Are you happy with how much you know about cooking? It’s a simple question but one that comes with a load of issues behind it (does my ass look big in these jeans?), so maybe it’s easier to ask, “Do you love food?” If the answer is yes, then you should want to learn as much about cooking as there is to know. It’s fucking expensive to eat out at good restaurants all the time, and eating out period is rather fattening as well. Learning to cook your own food is healthy, tasty, and it stretches your brain in all sorts of ways that you might not expect. (Example: Cooking itself is very science-y, particularly with regard to heat and chemistry, but also with regard to flavours as well. I enjoy cooking in the same way I enjoy gaming – everything is a puzzle to be solved and a solution to be perfected.)
Anyway, regardless of how you feel, I am never happy with how much I know about cooking. This would probably be true if I did it professionally, but is certainly the case as an interested amateur. I eat in restaurants like this with some regularity, but the food I produce at home is more family-oriented and could often be classified as comfort food (meaning it’s quick, full of flavour, and usually stuff you can toss in the fridge for leftovers the next day). As much as I enjoy great presentation, I’m not going to spend an extra 30 minutes on it while making dinner for my wife and family, and I wouldn’t expect you busy people to do that either.
I know this might seem out of place compared to the other stuff that appears on this blog BUT a lot of my readers are younger males, who may or may not have ever created anything beyond microwave pizza and pouring sauce over rice/pasta (I know this will burst some bubbles, but this is not cooking). They likely lack survival skills for the kitchen. Sooo, I’ve decided to toss some food bloggyness up here on the site once a week to help you guys out (and to also force myself to keep writing and learning about food). Sometimes, I’ll cover basic survival skills. Other times I’ll detail easy, but really flavourful recipes I make all the time. And once in a rare while I’ll toss up a restaurant or cookbook or wine review for something different. If a dialogue starts up and you guys find yourselves getting into it, maybe I’ll do more than once a week – who knows?
In the meantime, expect me to share some recipes and techniques I’ve learned as an adult that result in tasty (and sometimes even healthy) dishes you can make at home.
Survival Skill #1 – Learn to Cook Chicken Breast
The meat most of us eat more than any other is chicken. It is also the meat that gets tortured more than any other by amateur chefs. I say this out of experience – I made terrible, rubbery chicken for nearly a decade, and I did it for two reasons. First, I was terrified of poisoning anyone with undercooked breasts. And second, I had no idea about the proper relationship between heat, meat, and flavour. So today I’m going to try and help you not to make the mistakes I made, and discuss how to make damned tasty chicken breasts that won’t poison anyone either.
If you buy boneless, skinless breasts at the supermarket, you’ll usually end up with some big fatties that look like the ones on the left in the picture below. Note 1: Breasts like that are generally going to be too thick to cook just by sautéing them in a pan. If you try this, you’ll occasionally achieve chicken nirvana, but more often they’ll end up tough on the thin end and somewhat undercooked in the middle of the thick part. This is bad.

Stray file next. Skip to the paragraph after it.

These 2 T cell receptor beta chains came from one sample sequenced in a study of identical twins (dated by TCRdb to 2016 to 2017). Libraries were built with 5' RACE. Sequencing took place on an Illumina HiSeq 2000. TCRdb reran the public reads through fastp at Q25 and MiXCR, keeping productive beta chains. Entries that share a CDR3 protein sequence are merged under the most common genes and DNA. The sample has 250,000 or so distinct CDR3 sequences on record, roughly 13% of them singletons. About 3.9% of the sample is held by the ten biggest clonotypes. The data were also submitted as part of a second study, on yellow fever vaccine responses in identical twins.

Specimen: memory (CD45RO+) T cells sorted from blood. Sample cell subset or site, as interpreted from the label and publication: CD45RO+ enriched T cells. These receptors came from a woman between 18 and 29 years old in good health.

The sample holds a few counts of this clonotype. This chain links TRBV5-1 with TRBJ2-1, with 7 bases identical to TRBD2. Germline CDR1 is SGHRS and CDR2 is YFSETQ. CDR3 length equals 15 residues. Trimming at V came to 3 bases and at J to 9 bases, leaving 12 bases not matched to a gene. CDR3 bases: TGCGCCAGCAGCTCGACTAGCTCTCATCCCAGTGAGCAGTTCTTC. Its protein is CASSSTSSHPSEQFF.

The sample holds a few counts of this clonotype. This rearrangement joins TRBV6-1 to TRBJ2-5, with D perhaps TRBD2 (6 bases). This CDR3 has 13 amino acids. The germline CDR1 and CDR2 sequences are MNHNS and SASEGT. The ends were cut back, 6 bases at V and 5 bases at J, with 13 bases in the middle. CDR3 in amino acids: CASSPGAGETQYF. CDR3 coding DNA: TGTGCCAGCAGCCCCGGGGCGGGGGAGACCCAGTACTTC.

Assuming I want to cook them quickly (like for nachos or to toss in a salad) instead of leaving them as full breasts , I will typically just cut them in half to try and make the breast equally thick all around. This causes them to cook much faster overall, and it increases the surface area we get to brown, which adds flavour.
Another thing that adds flavour to a meat that can be really bland is adding salt and pepper to both sides of the breast before you start cooking them. Depending on what style of cuisine you are working with, you can add other coatings as well, but I almost never cook a chicken breast sans salt/pepper. (If I’m doing Mexican food, I usually add some cumin as well and will sometimes squeeze lime over the breast while it’s cooking.)
Note 2 : Your pan needs to be hot before you add the chicken. This was the other big problem I had when I was younger – I’d start cooking chicken in a cool pan and wonder why the damned things never got brown. Eventually I learned from some chef on the Food Network that you needed to have the pan hot enough to cause olive oil to smoke before you tossed your bird boobs in. Once I had that, brown, juicy chicken breast became a regular thing in my house. This is the sort of look you are going for on one side before you flip them over.
In general, you want to leave these suckers alone until they are brown enough you want to flip them. Turning them over all the time can yield some strange results in terms of brownness and doneness, and it just annoys the chicken – I recommend avoiding this. Also note I flipped the one on the far right a little early to compare and contrast. Obviously this isn’t rocket science and it isn’t even hard. However, if someone had taught me this 15 years ago, I would have had a much happier time eating chicken while in my 20’s, and so would all of those poor people who came to our house for parties and had to chew and chew and chew to get through a meal. (Sorry all you people – if you happen to stop by the house now, I promise to do better.)
Because this was short and basic, I’ll toss up another recipe tomorrow with the fresh salsa recipe I make on a weekly basis here in the UK because there is no good salsa anywhere in this entire country. Meanwhile, let me know on Twitter and in the comments if you like this concept and hit me up with future topics you’d like to see me cover.
@mixedknuts on Twitter